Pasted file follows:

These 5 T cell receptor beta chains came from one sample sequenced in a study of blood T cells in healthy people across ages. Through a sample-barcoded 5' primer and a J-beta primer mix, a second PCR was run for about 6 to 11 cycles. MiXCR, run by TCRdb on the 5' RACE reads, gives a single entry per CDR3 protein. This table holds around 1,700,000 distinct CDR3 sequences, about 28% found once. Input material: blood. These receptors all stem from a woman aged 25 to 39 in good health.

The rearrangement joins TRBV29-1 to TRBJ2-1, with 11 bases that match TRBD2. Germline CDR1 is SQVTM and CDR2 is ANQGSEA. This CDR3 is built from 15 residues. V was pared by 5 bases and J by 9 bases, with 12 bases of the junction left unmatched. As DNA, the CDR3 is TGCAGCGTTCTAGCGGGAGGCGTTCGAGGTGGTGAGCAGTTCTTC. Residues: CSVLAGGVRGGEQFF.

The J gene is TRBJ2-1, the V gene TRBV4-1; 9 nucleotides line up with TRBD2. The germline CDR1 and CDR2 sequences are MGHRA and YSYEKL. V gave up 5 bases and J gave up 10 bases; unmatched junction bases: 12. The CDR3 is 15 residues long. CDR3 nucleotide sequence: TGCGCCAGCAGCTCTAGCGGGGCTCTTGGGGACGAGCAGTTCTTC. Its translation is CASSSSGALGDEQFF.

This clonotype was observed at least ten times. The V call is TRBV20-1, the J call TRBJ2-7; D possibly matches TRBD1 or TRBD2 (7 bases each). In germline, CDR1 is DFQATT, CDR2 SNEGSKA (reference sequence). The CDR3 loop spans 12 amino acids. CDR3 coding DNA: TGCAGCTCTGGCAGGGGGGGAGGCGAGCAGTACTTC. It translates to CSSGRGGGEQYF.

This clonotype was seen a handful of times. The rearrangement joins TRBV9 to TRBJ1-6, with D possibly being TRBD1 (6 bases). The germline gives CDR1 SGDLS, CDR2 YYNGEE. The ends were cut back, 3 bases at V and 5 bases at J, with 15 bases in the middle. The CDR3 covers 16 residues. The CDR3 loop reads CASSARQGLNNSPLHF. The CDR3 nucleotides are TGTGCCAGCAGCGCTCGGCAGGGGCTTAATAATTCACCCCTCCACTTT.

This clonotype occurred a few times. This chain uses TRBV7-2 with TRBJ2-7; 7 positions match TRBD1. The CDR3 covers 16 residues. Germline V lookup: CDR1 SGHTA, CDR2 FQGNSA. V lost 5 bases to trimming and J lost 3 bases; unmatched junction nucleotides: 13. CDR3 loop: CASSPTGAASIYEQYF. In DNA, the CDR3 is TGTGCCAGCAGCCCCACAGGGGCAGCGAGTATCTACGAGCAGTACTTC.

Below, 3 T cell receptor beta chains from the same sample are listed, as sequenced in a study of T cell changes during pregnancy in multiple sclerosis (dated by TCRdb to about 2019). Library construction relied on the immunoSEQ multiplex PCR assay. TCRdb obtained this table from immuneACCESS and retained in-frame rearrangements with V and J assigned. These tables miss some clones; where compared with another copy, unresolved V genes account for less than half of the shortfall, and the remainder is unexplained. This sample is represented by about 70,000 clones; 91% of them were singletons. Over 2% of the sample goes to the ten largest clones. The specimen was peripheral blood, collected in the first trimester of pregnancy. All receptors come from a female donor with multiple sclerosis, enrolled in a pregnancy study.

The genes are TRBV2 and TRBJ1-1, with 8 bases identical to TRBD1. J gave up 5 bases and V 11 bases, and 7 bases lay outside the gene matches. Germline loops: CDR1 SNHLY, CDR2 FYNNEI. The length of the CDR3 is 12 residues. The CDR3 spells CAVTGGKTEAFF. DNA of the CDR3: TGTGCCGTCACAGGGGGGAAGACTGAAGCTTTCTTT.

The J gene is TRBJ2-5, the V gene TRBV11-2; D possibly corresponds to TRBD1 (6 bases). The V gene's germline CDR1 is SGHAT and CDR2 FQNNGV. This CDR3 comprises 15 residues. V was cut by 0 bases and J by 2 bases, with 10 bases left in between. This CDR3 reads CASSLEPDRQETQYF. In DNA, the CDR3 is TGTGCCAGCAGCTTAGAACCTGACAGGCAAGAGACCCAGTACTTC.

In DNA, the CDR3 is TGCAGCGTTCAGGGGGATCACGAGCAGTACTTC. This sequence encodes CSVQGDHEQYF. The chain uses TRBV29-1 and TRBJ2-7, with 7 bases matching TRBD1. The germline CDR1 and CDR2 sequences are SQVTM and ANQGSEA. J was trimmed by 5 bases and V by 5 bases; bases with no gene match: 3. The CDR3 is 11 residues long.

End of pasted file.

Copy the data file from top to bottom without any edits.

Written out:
These 5 T cell receptor beta chains came from one sample sequenced in a study of blood T cells in healthy people across ages. Through a sample-barcoded 5' primer and a J-beta primer mix, a second PCR was run for about 6 to 11 cycles. MiXCR, run by TCRdb on the 5' RACE reads, gives a single entry per CDR3 protein. This table holds around 1,700,000 distinct CDR3 sequences, about 28% found once. Input material: blood. These receptors all stem from a woman aged 25 to 39 in good health.

The rearrangement joins TRBV29-1 to TRBJ2-1, with 11 bases that match TRBD2. Germline CDR1 is SQVTM and CDR2 is ANQGSEA. This CDR3 is built from 15 residues. V was pared by 5 bases and J by 9 bases, with 12 bases of the junction left unmatched. As DNA, the CDR3 is TGCAGCGTTCTAGCGGGAGGCGTTCGAGGTGGTGAGCAGTTCTTC. Residues: CSVLAGGVRGGEQFF.

The J gene is TRBJ2-1, the V gene TRBV4-1; 9 nucleotides line up with TRBD2. The germline CDR1 and CDR2 sequences are MGHRA and YSYEKL. V gave up 5 bases and J gave up 10 bases; unmatched junction bases: 12. The CDR3 is 15 residues long. CDR3 nucleotide sequence: TGCGCCAGCAGCTCTAGCGGGGCTCTTGGGGACGAGCAGTTCTTC. Its translation is CASSSSGALGDEQFF.

This clonotype was observed at least ten times. The V call is TRBV20-1, the J call TRBJ2-7; D possibly matches TRBD1 or TRBD2 (7 bases each). In germline, CDR1 is DFQATT, CDR2 SNEGSKA (reference sequence). The CDR3 loop spans 12 amino acids. CDR3 coding DNA: TGCAGCTCTGGCAGGGGGGGAGGCGAGCAGTACTTC. It translates to CSSGRGGGEQYF.

This clonotype was seen a handful of times. The rearrangement joins TRBV9 to TRBJ1-6, with D possibly being TRBD1 (6 bases). The germline gives CDR1 SGDLS, CDR2 YYNGEE. The ends were cut back, 3 bases at V and 5 bases at J, with 15 bases in the middle. The CDR3 covers 16 residues. The CDR3 loop reads CASSARQGLNNSPLHF. The CDR3 nucleotides are TGTGCCAGCAGCGCTCGGCAGGGGCTTAATAATTCACCCCTCCACTTT.

This clonotype occurred a few times. This chain uses TRBV7-2 with TRBJ2-7; 7 positions match TRBD1. The CDR3 covers 16 residues. Germline V lookup: CDR1 SGHTA, CDR2 FQGNSA. V lost 5 bases to trimming and J lost 3 bases; unmatched junction nucleotides: 13. CDR3 loop: CASSPTGAASIYEQYF. In DNA, the CDR3 is TGTGCCAGCAGCCCCACAGGGGCAGCGAGTATCTACGAGCAGTACTTC.

Below, 3 T cell receptor beta chains from the same sample are listed, as sequenced in a study of T cell changes during pregnancy in multiple sclerosis (dated by TCRdb to about 2019). Library construction relied on the immunoSEQ multiplex PCR assay. TCRdb obtained this table from immuneACCESS and retained in-frame rearrangements with V and J assigned. These tables miss some clones; where compared with another copy, unresolved V genes account for less than half of the shortfall, and the remainder is unexplained. This sample is represented by about 70,000 clones; 91% of them were singletons. Over 2% of the sample goes to the ten largest clones. The specimen was peripheral blood, collected in the first trimester of pregnancy. All receptors come from a female donor with multiple sclerosis, enrolled in a pregnancy study.

The genes are TRBV2 and TRBJ1-1, with 8 bases identical to TRBD1. J gave up 5 bases and V 11 bases, and 7 bases lay outside the gene matches. Germline loops: CDR1 SNHLY, CDR2 FYNNEI. The length of the CDR3 is 12 residues. The CDR3 spells CAVTGGKTEAFF. DNA of the CDR3: TGTGCCGTCACAGGGGGGAAGACTGAAGCTTTCTTT.

The J gene is TRBJ2-5, the V gene TRBV11-2; D possibly corresponds to TRBD1 (6 bases). The V gene's germline CDR1 is SGHAT and CDR2 FQNNGV. This CDR3 comprises 15 residues. V was cut by 0 bases and J by 2 bases, with 10 bases left in between. This CDR3 reads CASSLEPDRQETQYF. In DNA, the CDR3 is TGTGCCAGCAGCTTAGAACCTGACAGGCAAGAGACCCAGTACTTC.

In DNA, the CDR3 is TGCAGCGTTCAGGGGGATCACGAGCAGTACTTC. This sequence encodes CSVQGDHEQYF. The chain uses TRBV29-1 and TRBJ2-7, with 7 bases matching TRBD1. The germline CDR1 and CDR2 sequences are SQVTM and ANQGSEA. J was trimmed by 5 bases and V by 5 bases; bases with no gene match: 3. The CDR3 is 11 residues long.